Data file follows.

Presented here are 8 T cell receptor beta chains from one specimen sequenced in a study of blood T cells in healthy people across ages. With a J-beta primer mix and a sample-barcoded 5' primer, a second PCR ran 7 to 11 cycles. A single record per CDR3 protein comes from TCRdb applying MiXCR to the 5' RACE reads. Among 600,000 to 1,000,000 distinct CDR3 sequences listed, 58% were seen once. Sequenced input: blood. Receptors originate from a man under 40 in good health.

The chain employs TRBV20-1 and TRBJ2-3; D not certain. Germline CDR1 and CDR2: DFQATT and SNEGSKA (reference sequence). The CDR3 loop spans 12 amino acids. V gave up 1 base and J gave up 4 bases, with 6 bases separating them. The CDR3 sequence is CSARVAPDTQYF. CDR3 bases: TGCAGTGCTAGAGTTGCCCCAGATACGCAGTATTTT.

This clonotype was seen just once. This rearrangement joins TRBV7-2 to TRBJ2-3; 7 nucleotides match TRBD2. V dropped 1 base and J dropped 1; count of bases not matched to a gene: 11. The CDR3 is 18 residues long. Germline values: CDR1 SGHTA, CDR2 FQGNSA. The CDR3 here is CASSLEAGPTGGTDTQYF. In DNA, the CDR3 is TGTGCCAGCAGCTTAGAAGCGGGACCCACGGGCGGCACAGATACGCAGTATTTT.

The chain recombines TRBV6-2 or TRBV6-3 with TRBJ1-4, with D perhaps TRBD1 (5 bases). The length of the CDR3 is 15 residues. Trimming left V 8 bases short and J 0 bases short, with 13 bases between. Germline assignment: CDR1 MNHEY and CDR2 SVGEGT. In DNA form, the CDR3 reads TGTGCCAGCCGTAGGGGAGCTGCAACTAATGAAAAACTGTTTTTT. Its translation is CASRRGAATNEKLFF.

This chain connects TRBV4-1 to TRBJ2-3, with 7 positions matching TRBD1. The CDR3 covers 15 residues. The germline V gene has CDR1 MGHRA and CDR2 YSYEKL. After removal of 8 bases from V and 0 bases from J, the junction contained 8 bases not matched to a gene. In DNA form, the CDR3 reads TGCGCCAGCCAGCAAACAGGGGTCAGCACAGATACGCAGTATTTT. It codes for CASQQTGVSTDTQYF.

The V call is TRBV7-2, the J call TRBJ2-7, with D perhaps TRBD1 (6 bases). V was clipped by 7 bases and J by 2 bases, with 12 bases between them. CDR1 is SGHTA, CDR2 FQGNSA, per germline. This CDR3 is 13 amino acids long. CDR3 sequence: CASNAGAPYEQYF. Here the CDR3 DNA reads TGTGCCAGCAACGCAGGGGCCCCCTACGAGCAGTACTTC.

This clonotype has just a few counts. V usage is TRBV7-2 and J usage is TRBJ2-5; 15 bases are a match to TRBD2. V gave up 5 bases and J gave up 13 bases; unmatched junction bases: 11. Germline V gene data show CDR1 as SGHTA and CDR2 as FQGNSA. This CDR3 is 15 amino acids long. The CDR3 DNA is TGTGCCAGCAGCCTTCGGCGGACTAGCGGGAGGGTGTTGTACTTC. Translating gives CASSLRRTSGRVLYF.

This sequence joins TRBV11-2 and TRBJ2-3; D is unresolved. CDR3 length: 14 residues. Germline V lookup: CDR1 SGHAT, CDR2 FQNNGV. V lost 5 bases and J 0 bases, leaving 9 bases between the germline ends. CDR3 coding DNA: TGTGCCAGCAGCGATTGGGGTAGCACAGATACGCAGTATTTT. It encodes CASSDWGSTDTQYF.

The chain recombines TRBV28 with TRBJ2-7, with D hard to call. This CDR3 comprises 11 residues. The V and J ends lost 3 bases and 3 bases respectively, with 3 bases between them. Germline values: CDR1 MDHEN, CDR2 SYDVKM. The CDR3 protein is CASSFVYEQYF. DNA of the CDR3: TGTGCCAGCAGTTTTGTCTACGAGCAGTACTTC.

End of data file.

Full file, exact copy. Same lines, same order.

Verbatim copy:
Presented here are 8 T cell receptor beta chains from one specimen sequenced in a study of blood T cells in healthy people across ages. With a J-beta primer mix and a sample-barcoded 5' primer, a second PCR ran 7 to 11 cycles. A single record per CDR3 protein comes from TCRdb applying MiXCR to the 5' RACE reads. Among 600,000 to 1,000,000 distinct CDR3 sequences listed, 58% were seen once. Sequenced input: blood. Receptors originate from a man under 40 in good health.

The chain employs TRBV20-1 and TRBJ2-3; D not certain. Germline CDR1 and CDR2: DFQATT and SNEGSKA (reference sequence). The CDR3 loop spans 12 amino acids. V gave up 1 base and J gave up 4 bases, with 6 bases separating them. The CDR3 sequence is CSARVAPDTQYF. CDR3 bases: TGCAGTGCTAGAGTTGCCCCAGATACGCAGTATTTT.

This clonotype was seen just once. This rearrangement joins TRBV7-2 to TRBJ2-3; 7 nucleotides match TRBD2. V dropped 1 base and J dropped 1; count of bases not matched to a gene: 11. The CDR3 is 18 residues long. Germline values: CDR1 SGHTA, CDR2 FQGNSA. The CDR3 here is CASSLEAGPTGGTDTQYF. In DNA, the CDR3 is TGTGCCAGCAGCTTAGAAGCGGGACCCACGGGCGGCACAGATACGCAGTATTTT.

The chain recombines TRBV6-2 or TRBV6-3 with TRBJ1-4, with D perhaps TRBD1 (5 bases). The length of the CDR3 is 15 residues. Trimming left V 8 bases short and J 0 bases short, with 13 bases between. Germline assignment: CDR1 MNHEY and CDR2 SVGEGT. In DNA form, the CDR3 reads TGTGCCAGCCGTAGGGGAGCTGCAACTAATGAAAAACTGTTTTTT. Its translation is CASRRGAATNEKLFF.

This chain connects TRBV4-1 to TRBJ2-3, with 7 positions matching TRBD1. The CDR3 covers 15 residues. The germline V gene has CDR1 MGHRA and CDR2 YSYEKL. After removal of 8 bases from V and 0 bases from J, the junction contained 8 bases not matched to a gene. In DNA form, the CDR3 reads TGCGCCAGCCAGCAAACAGGGGTCAGCACAGATACGCAGTATTTT. It codes for CASQQTGVSTDTQYF.

The V call is TRBV7-2, the J call TRBJ2-7, with D perhaps TRBD1 (6 bases). V was clipped by 7 bases and J by 2 bases, with 12 bases between them. CDR1 is SGHTA, CDR2 FQGNSA, per germline. This CDR3 is 13 amino acids long. CDR3 sequence: CASNAGAPYEQYF. Here the CDR3 DNA reads TGTGCCAGCAACGCAGGGGCCCCCTACGAGCAGTACTTC.

This clonotype has just a few counts. V usage is TRBV7-2 and J usage is TRBJ2-5; 15 bases are a match to TRBD2. V gave up 5 bases and J gave up 13 bases; unmatched junction bases: 11. Germline V gene data show CDR1 as SGHTA and CDR2 as FQGNSA. This CDR3 is 15 amino acids long. The CDR3 DNA is TGTGCCAGCAGCCTTCGGCGGACTAGCGGGAGGGTGTTGTACTTC. Translating gives CASSLRRTSGRVLYF.

This sequence joins TRBV11-2 and TRBJ2-3; D is unresolved. CDR3 length: 14 residues. Germline V lookup: CDR1 SGHAT, CDR2 FQNNGV. V lost 5 bases and J 0 bases, leaving 9 bases between the germline ends. CDR3 coding DNA: TGTGCCAGCAGCGATTGGGGTAGCACAGATACGCAGTATTTT. It encodes CASSDWGSTDTQYF.

The chain recombines TRBV28 with TRBJ2-7, with D hard to call. This CDR3 comprises 11 residues. The V and J ends lost 3 bases and 3 bases respectively, with 3 bases between them. Germline values: CDR1 MDHEN, CDR2 SYDVKM. The CDR3 protein is CASSFVYEQYF. DNA of the CDR3: TGTGCCAGCAGTTTTGTCTACGAGCAGTACTTC.